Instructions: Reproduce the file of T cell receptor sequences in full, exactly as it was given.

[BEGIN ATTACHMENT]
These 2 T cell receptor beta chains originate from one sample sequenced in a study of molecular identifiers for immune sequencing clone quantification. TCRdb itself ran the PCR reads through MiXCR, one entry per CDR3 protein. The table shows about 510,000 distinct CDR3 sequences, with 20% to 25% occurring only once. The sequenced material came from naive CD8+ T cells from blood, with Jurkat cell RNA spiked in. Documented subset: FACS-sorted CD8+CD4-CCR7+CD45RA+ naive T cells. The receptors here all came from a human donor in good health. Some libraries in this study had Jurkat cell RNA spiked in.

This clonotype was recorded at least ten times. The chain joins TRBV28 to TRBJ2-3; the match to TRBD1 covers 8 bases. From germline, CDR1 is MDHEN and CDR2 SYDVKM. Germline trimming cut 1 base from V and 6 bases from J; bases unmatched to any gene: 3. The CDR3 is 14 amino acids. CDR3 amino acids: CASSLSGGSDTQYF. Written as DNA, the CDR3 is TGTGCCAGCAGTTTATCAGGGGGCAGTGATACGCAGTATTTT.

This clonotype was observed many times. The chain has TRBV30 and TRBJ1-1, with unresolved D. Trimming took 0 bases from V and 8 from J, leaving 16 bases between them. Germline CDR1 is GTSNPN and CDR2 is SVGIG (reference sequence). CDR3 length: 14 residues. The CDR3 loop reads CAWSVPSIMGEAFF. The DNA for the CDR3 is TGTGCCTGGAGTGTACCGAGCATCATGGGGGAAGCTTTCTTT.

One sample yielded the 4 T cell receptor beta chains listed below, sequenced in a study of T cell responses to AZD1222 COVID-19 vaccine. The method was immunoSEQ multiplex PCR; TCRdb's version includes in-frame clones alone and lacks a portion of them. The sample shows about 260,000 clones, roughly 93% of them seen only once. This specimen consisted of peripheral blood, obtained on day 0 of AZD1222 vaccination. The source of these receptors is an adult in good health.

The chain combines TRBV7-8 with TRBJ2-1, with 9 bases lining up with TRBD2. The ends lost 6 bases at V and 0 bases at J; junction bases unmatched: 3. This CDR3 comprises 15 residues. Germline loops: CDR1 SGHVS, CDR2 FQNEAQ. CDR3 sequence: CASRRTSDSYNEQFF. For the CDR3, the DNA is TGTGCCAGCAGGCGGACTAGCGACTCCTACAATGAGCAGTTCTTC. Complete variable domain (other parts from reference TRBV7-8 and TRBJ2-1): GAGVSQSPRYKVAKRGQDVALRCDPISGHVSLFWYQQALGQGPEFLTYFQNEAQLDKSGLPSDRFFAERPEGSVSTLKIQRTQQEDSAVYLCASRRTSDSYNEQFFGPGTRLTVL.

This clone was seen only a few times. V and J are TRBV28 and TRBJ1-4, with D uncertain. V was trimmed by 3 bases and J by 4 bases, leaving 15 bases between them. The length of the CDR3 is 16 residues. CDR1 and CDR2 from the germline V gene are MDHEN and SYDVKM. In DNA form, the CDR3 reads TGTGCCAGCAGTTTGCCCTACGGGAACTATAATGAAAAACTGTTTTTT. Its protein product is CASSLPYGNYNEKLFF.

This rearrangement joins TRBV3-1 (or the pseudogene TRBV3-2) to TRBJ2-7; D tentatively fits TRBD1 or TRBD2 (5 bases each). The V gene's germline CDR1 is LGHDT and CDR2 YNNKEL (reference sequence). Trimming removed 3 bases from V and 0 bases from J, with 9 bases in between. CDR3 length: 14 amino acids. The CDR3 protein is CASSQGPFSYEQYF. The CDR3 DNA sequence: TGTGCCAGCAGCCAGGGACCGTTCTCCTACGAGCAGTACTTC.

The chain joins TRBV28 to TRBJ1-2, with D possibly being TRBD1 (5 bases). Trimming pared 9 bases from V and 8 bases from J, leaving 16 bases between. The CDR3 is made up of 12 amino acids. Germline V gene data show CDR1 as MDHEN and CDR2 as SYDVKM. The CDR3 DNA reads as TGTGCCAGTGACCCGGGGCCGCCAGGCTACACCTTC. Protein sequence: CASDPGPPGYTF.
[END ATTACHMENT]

These 2 T cell receptor beta chains originate from one sample sequenced in a study of molecular identifiers for immune sequencing clone quantification. TCRdb itself ran the PCR reads through MiXCR, one entry per CDR3 protein. The table shows about 510,000 distinct CDR3 sequences, with 20% to 25% occurring only once. The sequenced material came from naive CD8+ T cells from blood, with Jurkat cell RNA spiked in. Documented subset: FACS-sorted CD8+CD4-CCR7+CD45RA+ naive T cells. The receptors here all came from a human donor in good health. Some libraries in this study had Jurkat cell RNA spiked in.

This clonotype was recorded at least ten times. The chain joins TRBV28 to TRBJ2-3; the match to TRBD1 covers 8 bases. From germline, CDR1 is MDHEN and CDR2 SYDVKM. Germline trimming cut 1 base from V and 6 bases from J; bases unmatched to any gene: 3. The CDR3 is 14 amino acids. CDR3 amino acids: CASSLSGGSDTQYF. Written as DNA, the CDR3 is TGTGCCAGCAGTTTATCAGGGGGCAGTGATACGCAGTATTTT.

This clonotype was observed many times. The chain has TRBV30 and TRBJ1-1, with unresolved D. Trimming took 0 bases from V and 8 from J, leaving 16 bases between them. Germline CDR1 is GTSNPN and CDR2 is SVGIG (reference sequence). CDR3 length: 14 residues. The CDR3 loop reads CAWSVPSIMGEAFF. The DNA for the CDR3 is TGTGCCTGGAGTGTACCGAGCATCATGGGGGAAGCTTTCTTT.

One sample yielded the 4 T cell receptor beta chains listed below, sequenced in a study of T cell responses to AZD1222 COVID-19 vaccine. The method was immunoSEQ multiplex PCR; TCRdb's version includes in-frame clones alone and lacks a portion of them. The sample shows about 260,000 clones, roughly 93% of them seen only once. This specimen consisted of peripheral blood, obtained on day 0 of AZD1222 vaccination. The source of these receptors is an adult in good health.

The chain combines TRBV7-8 with TRBJ2-1, with 9 bases lining up with TRBD2. The ends lost 6 bases at V and 0 bases at J; junction bases unmatched: 3. This CDR3 comprises 15 residues. Germline loops: CDR1 SGHVS, CDR2 FQNEAQ. CDR3 sequence: CASRRTSDSYNEQFF. For the CDR3, the DNA is TGTGCCAGCAGGCGGACTAGCGACTCCTACAATGAGCAGTTCTTC. Complete variable domain (other parts from reference TRBV7-8 and TRBJ2-1): GAGVSQSPRYKVAKRGQDVALRCDPISGHVSLFWYQQALGQGPEFLTYFQNEAQLDKSGLPSDRFFAERPEGSVSTLKIQRTQQEDSAVYLCASRRTSDSYNEQFFGPGTRLTVL.

This clone was seen only a few times. V and J are TRBV28 and TRBJ1-4, with D uncertain. V was trimmed by 3 bases and J by 4 bases, leaving 15 bases between them. The length of the CDR3 is 16 residues. CDR1 and CDR2 from the germline V gene are MDHEN and SYDVKM. In DNA form, the CDR3 reads TGTGCCAGCAGTTTGCCCTACGGGAACTATAATGAAAAACTGTTTTTT. Its protein product is CASSLPYGNYNEKLFF.

This rearrangement joins TRBV3-1 (or the pseudogene TRBV3-2) to TRBJ2-7; D tentatively fits TRBD1 or TRBD2 (5 bases each). The V gene's germline CDR1 is LGHDT and CDR2 YNNKEL (reference sequence). Trimming removed 3 bases from V and 0 bases from J, with 9 bases in between. CDR3 length: 14 amino acids. The CDR3 protein is CASSQGPFSYEQYF. The CDR3 DNA sequence: TGTGCCAGCAGCCAGGGACCGTTCTCCTACGAGCAGTACTTC.

The chain joins TRBV28 to TRBJ1-2, with D possibly being TRBD1 (5 bases). Trimming pared 9 bases from V and 8 bases from J, leaving 16 bases between. The CDR3 is made up of 12 amino acids. Germline V gene data show CDR1 as MDHEN and CDR2 as SYDVKM. The CDR3 DNA reads as TGTGCCAGTGACCCGGGGCCGCCAGGCTACACCTTC. Protein sequence: CASDPGPPGYTF.